This is the headshot of Manon Ranger

Manon Ranger

DFP Role: Member
Assistant Professor, Nursing

I started my professional career as a neonatal nurse, caring for the most fragile and critically ill babies in the neonatal intensive care unit at the Montreal Children’s Hospital. This is when my interest in the care of preterm infants and pain management began, and since then it has never stopped growing as new discoveries emerge. From that role, after completing a Master of Science in Nursing, I spent the next four years working as a pediatric clinical nurse specialist in acute pain. Having a strong interest in research and learning, I pursued a doctoral degree at McGill University.

Hence, my research program builds upon and extends from my clinical nursing background, my doctoral training in measuring infant brain reactivity to acute pain using near-infrared spectroscopy, my postdoctoral fellowship in neuroscience at UBC, and my work as an associate research scientist in developmental neuroscience. More specifically, in the last four years, while expanding my knowledge and experience in neuroscience and basic science, I have led cutting-edge animal research examining the adverse effects of early-life stress (such as procedural pain, sucrose exposure and maternal separation) on brain development using rodent models that closely mimic the neonatal intensive care context. Many questions remain to be answered and this has informed my research goals for years to come.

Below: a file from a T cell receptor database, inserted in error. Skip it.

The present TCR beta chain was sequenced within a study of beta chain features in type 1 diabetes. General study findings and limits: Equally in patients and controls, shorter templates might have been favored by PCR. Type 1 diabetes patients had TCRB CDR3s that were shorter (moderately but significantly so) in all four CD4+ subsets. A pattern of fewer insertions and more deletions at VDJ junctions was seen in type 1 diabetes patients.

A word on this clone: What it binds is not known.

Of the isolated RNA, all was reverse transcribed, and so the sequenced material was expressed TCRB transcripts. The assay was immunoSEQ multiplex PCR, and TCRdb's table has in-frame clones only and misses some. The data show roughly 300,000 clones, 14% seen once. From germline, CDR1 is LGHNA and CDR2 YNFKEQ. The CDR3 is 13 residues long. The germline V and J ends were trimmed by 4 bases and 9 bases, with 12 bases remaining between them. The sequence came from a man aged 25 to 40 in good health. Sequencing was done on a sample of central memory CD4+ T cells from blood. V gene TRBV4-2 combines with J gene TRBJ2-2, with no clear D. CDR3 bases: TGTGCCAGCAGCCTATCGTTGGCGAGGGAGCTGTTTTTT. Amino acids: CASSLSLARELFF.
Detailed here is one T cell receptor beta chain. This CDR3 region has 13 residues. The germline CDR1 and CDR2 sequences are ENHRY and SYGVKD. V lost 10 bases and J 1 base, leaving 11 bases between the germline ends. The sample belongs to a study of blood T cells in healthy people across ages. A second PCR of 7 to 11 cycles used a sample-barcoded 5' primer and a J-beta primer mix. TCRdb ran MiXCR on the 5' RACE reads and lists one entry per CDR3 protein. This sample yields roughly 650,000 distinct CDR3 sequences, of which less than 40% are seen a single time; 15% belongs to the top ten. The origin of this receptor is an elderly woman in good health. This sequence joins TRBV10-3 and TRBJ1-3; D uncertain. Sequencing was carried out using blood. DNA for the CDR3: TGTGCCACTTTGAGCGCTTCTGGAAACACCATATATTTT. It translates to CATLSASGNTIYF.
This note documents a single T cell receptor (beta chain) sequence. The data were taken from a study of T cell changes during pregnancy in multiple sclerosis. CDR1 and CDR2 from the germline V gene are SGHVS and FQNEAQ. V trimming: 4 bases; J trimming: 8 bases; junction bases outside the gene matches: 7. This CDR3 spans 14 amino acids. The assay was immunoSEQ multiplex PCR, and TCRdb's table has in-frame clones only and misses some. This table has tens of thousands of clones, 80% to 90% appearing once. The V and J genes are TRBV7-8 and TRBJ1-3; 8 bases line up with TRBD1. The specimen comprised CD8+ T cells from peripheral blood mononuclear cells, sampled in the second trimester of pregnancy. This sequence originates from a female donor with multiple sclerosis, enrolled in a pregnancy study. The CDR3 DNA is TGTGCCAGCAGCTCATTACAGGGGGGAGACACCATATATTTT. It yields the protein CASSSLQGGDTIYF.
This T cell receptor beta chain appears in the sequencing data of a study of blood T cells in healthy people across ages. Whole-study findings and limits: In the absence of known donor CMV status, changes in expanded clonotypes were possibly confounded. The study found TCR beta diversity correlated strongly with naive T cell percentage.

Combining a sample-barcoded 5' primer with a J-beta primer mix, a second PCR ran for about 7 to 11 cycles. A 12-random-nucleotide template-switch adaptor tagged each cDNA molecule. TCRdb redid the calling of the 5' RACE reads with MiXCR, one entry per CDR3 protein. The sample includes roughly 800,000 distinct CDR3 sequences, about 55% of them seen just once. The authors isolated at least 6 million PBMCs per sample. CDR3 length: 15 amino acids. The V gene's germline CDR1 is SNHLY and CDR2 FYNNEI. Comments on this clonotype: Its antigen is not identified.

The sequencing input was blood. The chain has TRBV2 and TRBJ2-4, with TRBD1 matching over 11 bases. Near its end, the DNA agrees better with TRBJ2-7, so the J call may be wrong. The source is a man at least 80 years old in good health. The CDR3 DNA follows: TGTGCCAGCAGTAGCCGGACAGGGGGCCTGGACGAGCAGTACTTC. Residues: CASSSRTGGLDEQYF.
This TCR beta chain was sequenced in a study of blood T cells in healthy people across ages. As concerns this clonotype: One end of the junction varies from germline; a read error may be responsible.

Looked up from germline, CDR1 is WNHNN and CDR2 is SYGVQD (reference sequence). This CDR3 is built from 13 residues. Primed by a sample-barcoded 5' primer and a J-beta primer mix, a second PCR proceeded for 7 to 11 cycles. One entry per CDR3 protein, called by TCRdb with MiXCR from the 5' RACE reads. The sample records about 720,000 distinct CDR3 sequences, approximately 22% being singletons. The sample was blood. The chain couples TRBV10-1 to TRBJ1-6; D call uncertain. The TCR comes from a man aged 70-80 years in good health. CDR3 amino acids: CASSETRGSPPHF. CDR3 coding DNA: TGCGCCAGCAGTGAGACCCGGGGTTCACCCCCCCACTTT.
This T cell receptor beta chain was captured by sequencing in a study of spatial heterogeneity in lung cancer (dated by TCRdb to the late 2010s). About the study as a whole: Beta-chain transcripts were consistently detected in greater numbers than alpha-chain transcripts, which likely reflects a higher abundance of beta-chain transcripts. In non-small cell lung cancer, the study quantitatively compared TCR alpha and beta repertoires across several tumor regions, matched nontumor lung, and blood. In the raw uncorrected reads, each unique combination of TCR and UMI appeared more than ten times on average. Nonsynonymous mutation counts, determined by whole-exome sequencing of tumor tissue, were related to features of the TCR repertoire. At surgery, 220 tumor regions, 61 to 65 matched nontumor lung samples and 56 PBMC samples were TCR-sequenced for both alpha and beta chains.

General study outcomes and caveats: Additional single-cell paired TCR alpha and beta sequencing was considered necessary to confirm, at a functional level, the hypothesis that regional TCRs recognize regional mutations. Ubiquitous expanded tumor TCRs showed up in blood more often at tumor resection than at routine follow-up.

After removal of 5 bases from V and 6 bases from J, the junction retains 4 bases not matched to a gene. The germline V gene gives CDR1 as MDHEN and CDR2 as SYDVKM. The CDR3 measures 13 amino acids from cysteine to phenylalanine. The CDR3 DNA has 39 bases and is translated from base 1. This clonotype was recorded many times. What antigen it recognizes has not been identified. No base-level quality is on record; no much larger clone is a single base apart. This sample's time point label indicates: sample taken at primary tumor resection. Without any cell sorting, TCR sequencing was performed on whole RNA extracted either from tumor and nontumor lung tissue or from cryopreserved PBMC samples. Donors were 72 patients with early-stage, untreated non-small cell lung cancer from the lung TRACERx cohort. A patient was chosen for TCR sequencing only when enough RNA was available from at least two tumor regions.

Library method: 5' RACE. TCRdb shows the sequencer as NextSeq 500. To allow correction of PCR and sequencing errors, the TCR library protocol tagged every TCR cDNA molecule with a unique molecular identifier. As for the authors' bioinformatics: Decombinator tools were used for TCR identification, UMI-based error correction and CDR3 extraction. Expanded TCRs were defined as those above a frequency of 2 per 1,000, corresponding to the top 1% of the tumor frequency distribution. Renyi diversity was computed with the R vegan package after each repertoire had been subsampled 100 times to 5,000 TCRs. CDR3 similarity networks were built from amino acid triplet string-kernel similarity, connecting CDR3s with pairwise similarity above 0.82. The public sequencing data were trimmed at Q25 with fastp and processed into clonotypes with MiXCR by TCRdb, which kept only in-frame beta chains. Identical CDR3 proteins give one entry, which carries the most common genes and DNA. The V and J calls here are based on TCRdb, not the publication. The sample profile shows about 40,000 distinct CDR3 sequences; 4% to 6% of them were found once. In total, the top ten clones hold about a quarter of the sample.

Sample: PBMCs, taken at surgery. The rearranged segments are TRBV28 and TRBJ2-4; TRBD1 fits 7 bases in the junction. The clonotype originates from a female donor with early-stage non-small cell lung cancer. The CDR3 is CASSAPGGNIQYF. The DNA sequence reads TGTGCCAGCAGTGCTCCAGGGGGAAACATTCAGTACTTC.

Research Interests

My teaching interests focus mainly on teaching graduate nurses about research methods and evidence-based practice. I aim to get students engaged in research and not only increase their knowledge but also spark their interest in this aspect of the nursing role. I seek to plant a seed in each of my students with the hope that some will grow and bloom; we are truly forming the next generation of practitioners and nursing scholars, and I want to assure that research is part of their foundation.

I am conducting novel translational research to advance the health and care of children born preterm. To accomplish this, I am leading a research program to address the impact of early-life adversity, such as stress, pain, inflammation, treatments and maternal separation, on the developing brain of very preterm infants. My overall goal is to develop methods to mitigate any adverse effects on the brain and developmental outcomes in this vulnerable population. Keeping this in mind will ensure that the basic animal study findings will be translated into clinical practice.

My initial projects are conducted using rodent models to gain basic knowledge to better inform clinical studies in preterm infants. I am examining the interactions between the nervous, immune and endocrine systems during the critical period of early-life development in order to prevent changes to the brain, and thereby improve outcomes.